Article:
33. ^ Davenport, James (December 28, 2016). "Listen to the best game music of the year". PC Gamer. Archived from the original on September 6, 2018. Retrieved September 6, 2018. A good selection of the best game music of the last few years has all come from A Shell in the Pit, serving up lovely soundtracks for the likes of Duelyst, Rogue Legacy, Parkitect, and more.
  34. ^ a b Chan & Lobanov 2017, "[Lobanov] wrote a lot of the music and also had help from collaborators such A Shell in the Pit, who has worked on titles such as Night in the Woods and Rogue Legacy."
  35. ^ Chan & Lobanov 2017, "Lobanov isn't a classically trained musician, so he had to teach himself."
  36. ^ Emory & Lobanov 2016, "We had a lot of people coming in - we didn't even have open call for submissions because i had already 4 different musicians I was already talking to and looking at, but other people sent me stuff so I started considering more people..."
  37. ^ Emory & Lobanov 2016, "A Shell in the Pit (Gordon) was someone I started talking to early on and I liked him a lot because he was local in Vancouver, and his music fit the game really really well. The sound, but also the way he makes music."
  38. ^ Emory & Lobanov 2016, "For now, the way it works is we have all this game play done and he kind of comes in and I show him the game and give him an idea of the way I think things sound like, and we have a conversation. He makes the music, we adjust the game to make it fit with it..."
  39. ^ Cunningham, James (November 9, 2017). "Wandersong to Sing its Heart Out on Nintendo Switch". Hardcore Gamer. Archived from the original on September 7, 2018. Retrieved September 7, 2018. Wandersong released an eight track Dreams & Wonder EP on Bandcamp yesterday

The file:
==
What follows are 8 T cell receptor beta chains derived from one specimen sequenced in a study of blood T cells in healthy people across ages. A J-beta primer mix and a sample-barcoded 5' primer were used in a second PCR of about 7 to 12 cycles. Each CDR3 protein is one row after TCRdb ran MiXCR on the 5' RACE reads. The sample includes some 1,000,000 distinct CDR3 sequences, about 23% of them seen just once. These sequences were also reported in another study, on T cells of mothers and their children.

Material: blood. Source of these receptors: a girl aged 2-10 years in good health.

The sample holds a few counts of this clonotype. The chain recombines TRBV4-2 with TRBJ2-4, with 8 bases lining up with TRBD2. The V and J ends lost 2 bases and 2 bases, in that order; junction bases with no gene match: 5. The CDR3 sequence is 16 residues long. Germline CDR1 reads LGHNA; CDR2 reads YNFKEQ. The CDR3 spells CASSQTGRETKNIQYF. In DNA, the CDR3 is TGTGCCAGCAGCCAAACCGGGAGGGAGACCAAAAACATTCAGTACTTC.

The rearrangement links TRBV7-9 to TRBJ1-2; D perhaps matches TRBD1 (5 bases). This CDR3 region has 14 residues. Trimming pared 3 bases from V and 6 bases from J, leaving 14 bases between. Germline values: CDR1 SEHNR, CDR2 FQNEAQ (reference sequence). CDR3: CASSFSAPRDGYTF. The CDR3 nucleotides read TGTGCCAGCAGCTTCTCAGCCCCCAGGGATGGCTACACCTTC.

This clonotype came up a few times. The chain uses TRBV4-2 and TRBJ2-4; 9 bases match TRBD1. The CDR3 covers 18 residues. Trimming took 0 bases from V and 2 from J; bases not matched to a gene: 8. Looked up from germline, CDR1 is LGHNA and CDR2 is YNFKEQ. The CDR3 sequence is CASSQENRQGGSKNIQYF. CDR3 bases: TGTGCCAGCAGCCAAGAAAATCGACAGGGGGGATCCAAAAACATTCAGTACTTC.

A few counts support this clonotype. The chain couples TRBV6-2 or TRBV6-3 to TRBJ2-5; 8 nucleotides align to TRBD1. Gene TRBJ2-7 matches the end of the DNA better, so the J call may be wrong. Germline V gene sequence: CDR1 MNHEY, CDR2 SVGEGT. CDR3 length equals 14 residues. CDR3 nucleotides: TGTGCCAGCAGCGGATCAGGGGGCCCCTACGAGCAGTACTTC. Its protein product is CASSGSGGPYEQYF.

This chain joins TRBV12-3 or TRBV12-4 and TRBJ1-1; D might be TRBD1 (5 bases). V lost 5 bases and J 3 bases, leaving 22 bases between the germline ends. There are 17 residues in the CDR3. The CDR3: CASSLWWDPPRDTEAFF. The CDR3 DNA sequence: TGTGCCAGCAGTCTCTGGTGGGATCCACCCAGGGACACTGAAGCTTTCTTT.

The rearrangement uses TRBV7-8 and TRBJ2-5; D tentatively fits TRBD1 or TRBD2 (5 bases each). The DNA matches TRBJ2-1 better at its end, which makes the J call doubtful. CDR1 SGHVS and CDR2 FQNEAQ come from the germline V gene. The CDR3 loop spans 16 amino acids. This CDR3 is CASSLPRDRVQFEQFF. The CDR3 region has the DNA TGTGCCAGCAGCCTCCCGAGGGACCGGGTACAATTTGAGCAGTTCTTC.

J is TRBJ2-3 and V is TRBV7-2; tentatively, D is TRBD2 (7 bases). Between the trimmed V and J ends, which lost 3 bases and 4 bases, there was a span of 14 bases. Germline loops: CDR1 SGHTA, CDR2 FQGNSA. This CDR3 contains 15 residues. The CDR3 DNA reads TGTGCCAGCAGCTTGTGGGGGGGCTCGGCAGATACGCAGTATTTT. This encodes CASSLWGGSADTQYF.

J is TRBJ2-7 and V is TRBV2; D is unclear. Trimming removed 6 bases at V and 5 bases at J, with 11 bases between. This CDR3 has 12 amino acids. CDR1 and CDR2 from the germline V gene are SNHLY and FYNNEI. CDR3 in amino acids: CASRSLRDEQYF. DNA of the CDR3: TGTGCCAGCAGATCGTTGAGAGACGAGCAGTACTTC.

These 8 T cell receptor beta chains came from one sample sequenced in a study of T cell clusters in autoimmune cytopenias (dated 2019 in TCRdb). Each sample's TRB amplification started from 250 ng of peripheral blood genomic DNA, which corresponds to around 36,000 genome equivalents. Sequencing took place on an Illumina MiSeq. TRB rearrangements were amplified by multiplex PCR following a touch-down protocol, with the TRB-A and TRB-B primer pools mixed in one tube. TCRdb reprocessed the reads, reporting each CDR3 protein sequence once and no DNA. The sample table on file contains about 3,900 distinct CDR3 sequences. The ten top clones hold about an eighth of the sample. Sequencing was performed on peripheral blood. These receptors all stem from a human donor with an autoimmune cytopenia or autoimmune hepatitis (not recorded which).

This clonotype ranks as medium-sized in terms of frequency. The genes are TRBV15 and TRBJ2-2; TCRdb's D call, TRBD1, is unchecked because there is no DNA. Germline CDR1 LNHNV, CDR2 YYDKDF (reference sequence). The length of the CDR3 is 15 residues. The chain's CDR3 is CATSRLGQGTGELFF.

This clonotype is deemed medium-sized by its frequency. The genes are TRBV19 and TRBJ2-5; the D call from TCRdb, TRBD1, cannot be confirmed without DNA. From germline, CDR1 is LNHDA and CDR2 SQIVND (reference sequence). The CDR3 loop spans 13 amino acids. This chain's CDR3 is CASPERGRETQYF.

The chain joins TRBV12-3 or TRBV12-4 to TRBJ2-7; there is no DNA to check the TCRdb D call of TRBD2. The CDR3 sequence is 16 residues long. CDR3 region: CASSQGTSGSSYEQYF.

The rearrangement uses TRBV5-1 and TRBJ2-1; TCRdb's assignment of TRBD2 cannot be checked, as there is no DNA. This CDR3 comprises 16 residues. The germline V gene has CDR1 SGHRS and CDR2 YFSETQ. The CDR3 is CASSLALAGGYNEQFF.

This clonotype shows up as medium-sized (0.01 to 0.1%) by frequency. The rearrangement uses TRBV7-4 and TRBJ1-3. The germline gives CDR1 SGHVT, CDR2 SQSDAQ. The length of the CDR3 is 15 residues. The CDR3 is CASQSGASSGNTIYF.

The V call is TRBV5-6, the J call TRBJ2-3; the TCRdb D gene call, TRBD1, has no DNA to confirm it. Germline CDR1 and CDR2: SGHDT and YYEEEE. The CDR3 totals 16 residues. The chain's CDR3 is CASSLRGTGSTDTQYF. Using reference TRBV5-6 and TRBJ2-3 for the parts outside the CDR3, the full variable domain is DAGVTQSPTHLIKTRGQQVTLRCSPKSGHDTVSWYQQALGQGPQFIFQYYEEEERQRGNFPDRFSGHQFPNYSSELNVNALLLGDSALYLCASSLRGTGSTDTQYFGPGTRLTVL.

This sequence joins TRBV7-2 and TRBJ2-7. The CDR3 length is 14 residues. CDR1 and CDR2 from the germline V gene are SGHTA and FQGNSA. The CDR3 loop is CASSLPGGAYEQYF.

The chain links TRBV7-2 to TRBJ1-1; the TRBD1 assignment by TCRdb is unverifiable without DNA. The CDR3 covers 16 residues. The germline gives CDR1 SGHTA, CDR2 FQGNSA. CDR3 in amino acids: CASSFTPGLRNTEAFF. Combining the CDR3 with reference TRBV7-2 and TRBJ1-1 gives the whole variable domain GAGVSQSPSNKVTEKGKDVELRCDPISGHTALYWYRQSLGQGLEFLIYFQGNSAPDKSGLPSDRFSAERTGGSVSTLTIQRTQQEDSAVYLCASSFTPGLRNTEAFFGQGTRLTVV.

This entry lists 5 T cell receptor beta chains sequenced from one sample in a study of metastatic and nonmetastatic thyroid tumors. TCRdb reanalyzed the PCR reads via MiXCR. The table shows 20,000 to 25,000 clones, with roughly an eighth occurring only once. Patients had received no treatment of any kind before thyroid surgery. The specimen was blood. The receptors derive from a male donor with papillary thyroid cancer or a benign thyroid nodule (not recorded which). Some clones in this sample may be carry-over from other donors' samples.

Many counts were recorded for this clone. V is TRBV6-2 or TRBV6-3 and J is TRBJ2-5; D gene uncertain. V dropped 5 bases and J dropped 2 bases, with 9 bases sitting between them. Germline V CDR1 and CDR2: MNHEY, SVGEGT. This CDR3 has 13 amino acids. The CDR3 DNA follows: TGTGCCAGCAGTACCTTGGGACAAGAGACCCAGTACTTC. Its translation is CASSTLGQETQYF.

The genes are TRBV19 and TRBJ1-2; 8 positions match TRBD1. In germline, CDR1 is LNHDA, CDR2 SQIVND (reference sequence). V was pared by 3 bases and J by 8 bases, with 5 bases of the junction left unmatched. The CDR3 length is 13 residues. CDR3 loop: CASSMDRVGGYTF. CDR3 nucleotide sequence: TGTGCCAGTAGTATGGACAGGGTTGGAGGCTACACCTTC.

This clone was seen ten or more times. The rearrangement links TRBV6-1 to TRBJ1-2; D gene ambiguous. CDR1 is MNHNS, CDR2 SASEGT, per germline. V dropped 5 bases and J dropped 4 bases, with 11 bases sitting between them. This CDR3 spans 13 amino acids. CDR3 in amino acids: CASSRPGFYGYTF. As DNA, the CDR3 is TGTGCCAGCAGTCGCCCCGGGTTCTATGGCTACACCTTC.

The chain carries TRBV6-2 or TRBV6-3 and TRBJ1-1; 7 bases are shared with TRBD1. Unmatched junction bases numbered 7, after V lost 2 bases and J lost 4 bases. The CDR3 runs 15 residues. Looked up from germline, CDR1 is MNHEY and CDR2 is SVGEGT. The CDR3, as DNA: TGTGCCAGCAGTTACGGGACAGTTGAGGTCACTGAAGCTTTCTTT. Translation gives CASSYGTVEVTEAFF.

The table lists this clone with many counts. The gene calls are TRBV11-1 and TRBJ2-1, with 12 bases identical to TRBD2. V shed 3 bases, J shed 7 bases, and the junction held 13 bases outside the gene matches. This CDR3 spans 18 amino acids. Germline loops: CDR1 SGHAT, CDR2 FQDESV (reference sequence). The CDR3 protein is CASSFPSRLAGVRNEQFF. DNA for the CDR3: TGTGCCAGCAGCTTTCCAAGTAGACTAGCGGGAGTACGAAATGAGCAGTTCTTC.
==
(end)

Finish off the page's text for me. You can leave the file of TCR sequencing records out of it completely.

40. ^ rpbtz (May 17, 2018). "The Wandersong EP is now available to order from Yetee Records". Blip Blop. Archived from the original on September 7, 2018. Retrieved September 7, 2018.
  41. ^ Pillon & Halberstadt 2017, "My most important tool is my DAW [Digital Audio Workstation] Reaper."
  42. ^ New, Daniel (March 23, 2018). "GDC 18: The sound design of Night in the Woods". Thumbsticks. Archived from the original on September 7, 2018. Retrieved September 7, 2018.
  43. ^ Pillon & Halberstadt 2017, "In Night in the Woods I focused heavily on the ambiances and foley because the world is based so much around the location. With Wandersong it's more about the music, and we'll also be doing character voices, which is a pretty big undertaking."
  44. ^ Pillon & Halberstadt 2017, "For musical sound effects instead of just a few variations I'll have to create the entire scale the music is in. I'll usually do that through a program called Kontakt, on a keyboard."